How To Calculate APR
There are different ways to calculate your APR. You can use an online calculator, such as Experian’s, if you know the loan amount, interest rate, mortgage term, and fees from your lender.
To calculate your APR from scratch, you must know the loan amount, how much interest you owe, the total amount of fees, and the length of your mortgage term. The formula for calculating APR is below:
APR calculation example
To demonstrate how a mortgage APR works, we’ll use an example. Let’s say you’re taking out a 10-year, fixed-rate mortgage of $40,000 on a new home. Your interest rate is 2.25%, and you find out from your lender that fees will cost $600.
If you don’t know how much you’ll be paying in interest over 10 years, you can calculate that total by multiplying your interest rate by the loan amount, and then multiplying the result by the number of years in your mortgage term:
0.0225 x 40,000 x 10 = 9,000
You now have the total interest amount.
- Loan fees: $600
- Total interest: $9,000
- Loan amount: $40,000
- Loan term: 10 years
- Interest rate: 2.25%
To calculate your APR, plug those numbers into the formula above:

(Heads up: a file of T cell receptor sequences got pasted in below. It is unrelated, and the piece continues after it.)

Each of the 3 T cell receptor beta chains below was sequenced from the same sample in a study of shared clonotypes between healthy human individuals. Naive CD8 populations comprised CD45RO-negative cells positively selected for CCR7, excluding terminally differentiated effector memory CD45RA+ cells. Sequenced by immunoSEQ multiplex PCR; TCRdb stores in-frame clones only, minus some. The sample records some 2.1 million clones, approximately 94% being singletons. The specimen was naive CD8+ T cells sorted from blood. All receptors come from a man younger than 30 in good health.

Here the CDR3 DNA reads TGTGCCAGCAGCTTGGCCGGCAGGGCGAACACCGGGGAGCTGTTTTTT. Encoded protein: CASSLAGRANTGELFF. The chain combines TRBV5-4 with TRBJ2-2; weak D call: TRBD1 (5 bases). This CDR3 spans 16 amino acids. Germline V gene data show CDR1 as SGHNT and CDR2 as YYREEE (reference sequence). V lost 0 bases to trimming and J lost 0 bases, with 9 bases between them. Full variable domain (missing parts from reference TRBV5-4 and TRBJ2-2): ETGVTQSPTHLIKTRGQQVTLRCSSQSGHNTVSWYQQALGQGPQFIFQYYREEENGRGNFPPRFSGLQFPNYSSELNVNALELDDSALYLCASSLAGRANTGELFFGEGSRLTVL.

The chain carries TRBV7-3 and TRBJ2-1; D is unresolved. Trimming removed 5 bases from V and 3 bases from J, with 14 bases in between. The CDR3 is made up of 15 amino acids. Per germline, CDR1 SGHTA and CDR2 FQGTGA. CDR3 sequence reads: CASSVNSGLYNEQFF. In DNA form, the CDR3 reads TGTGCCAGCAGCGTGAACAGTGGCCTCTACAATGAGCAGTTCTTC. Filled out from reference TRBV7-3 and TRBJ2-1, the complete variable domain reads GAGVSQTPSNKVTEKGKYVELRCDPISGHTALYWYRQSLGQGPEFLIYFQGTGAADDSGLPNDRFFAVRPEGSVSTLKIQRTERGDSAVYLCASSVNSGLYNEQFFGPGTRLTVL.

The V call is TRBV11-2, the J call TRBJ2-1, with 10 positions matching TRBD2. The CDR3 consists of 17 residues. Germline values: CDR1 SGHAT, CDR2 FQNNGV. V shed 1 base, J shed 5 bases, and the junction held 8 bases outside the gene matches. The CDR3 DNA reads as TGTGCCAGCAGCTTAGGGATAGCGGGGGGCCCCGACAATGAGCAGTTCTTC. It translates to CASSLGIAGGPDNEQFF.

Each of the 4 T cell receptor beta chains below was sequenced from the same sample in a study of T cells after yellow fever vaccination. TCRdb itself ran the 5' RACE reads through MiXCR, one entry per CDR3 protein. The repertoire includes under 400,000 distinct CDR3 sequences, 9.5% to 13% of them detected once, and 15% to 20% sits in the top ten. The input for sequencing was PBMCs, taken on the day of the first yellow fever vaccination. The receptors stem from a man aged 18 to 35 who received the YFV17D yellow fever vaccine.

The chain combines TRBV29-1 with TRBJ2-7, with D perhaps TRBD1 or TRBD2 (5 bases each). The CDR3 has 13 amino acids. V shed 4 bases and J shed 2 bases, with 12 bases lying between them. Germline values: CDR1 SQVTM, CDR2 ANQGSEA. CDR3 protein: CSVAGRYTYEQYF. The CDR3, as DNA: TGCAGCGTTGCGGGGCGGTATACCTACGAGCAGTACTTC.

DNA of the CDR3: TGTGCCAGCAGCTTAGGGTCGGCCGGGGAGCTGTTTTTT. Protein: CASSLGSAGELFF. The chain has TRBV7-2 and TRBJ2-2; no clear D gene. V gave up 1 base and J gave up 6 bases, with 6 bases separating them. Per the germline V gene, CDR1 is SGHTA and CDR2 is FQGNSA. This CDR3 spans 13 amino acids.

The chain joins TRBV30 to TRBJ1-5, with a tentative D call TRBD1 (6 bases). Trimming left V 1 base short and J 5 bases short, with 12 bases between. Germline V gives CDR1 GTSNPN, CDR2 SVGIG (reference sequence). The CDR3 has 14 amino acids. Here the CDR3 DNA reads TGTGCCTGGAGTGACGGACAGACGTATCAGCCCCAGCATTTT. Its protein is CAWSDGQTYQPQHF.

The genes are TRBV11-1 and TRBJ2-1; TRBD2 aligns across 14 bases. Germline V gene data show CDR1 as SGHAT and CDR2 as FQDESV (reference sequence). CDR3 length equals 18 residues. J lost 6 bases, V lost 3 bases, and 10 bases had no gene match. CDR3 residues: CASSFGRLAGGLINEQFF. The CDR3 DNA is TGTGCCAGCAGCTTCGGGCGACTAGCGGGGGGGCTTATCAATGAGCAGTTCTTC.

When you’re using this formula, start from the top and work your way down. First, add the loan fees and total interest:
600 + 9,000 = 9,600
Your calculation should appear like this:
Then, divide the loan fees and total interest by the loan amount:
9,600/40,000 = 0.24
Here’s what your calculation should look like now:
To arrive at your APR, multiply the result by 100:
0.024 x 100 = 2.4% APR
Different Types of APR
There are two different types of APR when it comes to mortgages: fixed APR and variable APR.
A fixed APR has a set interest rate throughout the loan term. For example, a loan with a fixed APR of 2.87% at the start of the term will have the same charges applied until the end of the term. While it’s possible for lenders to change the interest rate on a credit card with a fixed APR, they must notify the borrower beforehand.
Similarly, the interest rate on a fixed-rate mortgage stays the same throughout the loan term. A homebuyer who wants to have a stable payment amount should choose a fixed-rate mortgage.